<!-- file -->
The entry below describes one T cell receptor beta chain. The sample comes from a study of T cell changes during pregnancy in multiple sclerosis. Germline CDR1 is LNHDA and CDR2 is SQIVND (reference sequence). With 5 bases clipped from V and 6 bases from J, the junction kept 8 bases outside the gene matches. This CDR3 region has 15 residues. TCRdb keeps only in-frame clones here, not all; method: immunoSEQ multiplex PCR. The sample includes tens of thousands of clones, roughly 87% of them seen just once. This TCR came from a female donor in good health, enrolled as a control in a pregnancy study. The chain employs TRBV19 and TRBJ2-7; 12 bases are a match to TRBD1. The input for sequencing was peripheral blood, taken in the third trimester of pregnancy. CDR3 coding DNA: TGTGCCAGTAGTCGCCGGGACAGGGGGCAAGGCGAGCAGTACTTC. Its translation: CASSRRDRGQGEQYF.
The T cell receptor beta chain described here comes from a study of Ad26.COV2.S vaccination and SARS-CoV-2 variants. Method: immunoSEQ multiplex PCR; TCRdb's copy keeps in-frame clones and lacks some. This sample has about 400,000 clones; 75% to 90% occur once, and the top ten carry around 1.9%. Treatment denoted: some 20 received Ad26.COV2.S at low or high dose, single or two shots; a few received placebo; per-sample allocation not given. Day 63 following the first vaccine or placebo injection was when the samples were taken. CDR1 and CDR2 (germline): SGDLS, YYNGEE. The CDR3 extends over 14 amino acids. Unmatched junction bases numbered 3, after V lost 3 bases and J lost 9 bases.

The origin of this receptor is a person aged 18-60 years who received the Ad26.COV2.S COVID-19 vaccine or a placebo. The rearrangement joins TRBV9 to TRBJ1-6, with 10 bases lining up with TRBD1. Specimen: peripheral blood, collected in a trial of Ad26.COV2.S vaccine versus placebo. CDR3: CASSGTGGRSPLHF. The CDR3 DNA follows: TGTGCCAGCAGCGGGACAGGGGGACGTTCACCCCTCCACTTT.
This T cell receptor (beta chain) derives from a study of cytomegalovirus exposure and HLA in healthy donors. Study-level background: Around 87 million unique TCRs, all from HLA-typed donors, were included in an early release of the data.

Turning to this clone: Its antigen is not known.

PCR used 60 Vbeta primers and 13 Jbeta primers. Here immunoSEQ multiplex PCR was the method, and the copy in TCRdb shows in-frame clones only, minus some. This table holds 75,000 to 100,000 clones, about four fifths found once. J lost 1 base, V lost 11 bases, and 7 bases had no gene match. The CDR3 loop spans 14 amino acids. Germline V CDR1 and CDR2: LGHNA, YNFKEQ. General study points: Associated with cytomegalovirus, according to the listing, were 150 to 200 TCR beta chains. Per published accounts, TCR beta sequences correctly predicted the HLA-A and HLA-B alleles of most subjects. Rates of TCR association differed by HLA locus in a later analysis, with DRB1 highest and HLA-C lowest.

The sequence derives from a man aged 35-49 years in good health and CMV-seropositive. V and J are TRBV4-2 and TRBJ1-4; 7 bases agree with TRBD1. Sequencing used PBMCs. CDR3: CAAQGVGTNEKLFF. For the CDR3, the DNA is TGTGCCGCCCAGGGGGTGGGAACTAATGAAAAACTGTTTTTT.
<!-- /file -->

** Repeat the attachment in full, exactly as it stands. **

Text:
The entry below describes one T cell receptor beta chain. The sample comes from a study of T cell changes during pregnancy in multiple sclerosis. Germline CDR1 is LNHDA and CDR2 is SQIVND (reference sequence). With 5 bases clipped from V and 6 bases from J, the junction kept 8 bases outside the gene matches. This CDR3 region has 15 residues. TCRdb keeps only in-frame clones here, not all; method: immunoSEQ multiplex PCR. The sample includes tens of thousands of clones, roughly 87% of them seen just once. This TCR came from a female donor in good health, enrolled as a control in a pregnancy study. The chain employs TRBV19 and TRBJ2-7; 12 bases are a match to TRBD1. The input for sequencing was peripheral blood, taken in the third trimester of pregnancy. CDR3 coding DNA: TGTGCCAGTAGTCGCCGGGACAGGGGGCAAGGCGAGCAGTACTTC. Its translation: CASSRRDRGQGEQYF.
The T cell receptor beta chain described here comes from a study of Ad26.COV2.S vaccination and SARS-CoV-2 variants. Method: immunoSEQ multiplex PCR; TCRdb's copy keeps in-frame clones and lacks some. This sample has about 400,000 clones; 75% to 90% occur once, and the top ten carry around 1.9%. Treatment denoted: some 20 received Ad26.COV2.S at low or high dose, single or two shots; a few received placebo; per-sample allocation not given. Day 63 following the first vaccine or placebo injection was when the samples were taken. CDR1 and CDR2 (germline): SGDLS, YYNGEE. The CDR3 extends over 14 amino acids. Unmatched junction bases numbered 3, after V lost 3 bases and J lost 9 bases.

The origin of this receptor is a person aged 18-60 years who received the Ad26.COV2.S COVID-19 vaccine or a placebo. The rearrangement joins TRBV9 to TRBJ1-6, with 10 bases lining up with TRBD1. Specimen: peripheral blood, collected in a trial of Ad26.COV2.S vaccine versus placebo. CDR3: CASSGTGGRSPLHF. The CDR3 DNA follows: TGTGCCAGCAGCGGGACAGGGGGACGTTCACCCCTCCACTTT.
This T cell receptor (beta chain) derives from a study of cytomegalovirus exposure and HLA in healthy donors. Study-level background: Around 87 million unique TCRs, all from HLA-typed donors, were included in an early release of the data.

Turning to this clone: Its antigen is not known.

PCR used 60 Vbeta primers and 13 Jbeta primers. Here immunoSEQ multiplex PCR was the method, and the copy in TCRdb shows in-frame clones only, minus some. This table holds 75,000 to 100,000 clones, about four fifths found once. J lost 1 base, V lost 11 bases, and 7 bases had no gene match. The CDR3 loop spans 14 amino acids. Germline V CDR1 and CDR2: LGHNA, YNFKEQ. General study points: Associated with cytomegalovirus, according to the listing, were 150 to 200 TCR beta chains. Per published accounts, TCR beta sequences correctly predicted the HLA-A and HLA-B alleles of most subjects. Rates of TCR association differed by HLA locus in a later analysis, with DRB1 highest and HLA-C lowest.

The sequence derives from a man aged 35-49 years in good health and CMV-seropositive. V and J are TRBV4-2 and TRBJ1-4; 7 bases agree with TRBD1. Sequencing used PBMCs. CDR3: CAAQGVGTNEKLFF. For the CDR3, the DNA is TGTGCCGCCCAGGGGGTGGGAACTAATGAAAAACTGTTTTTT.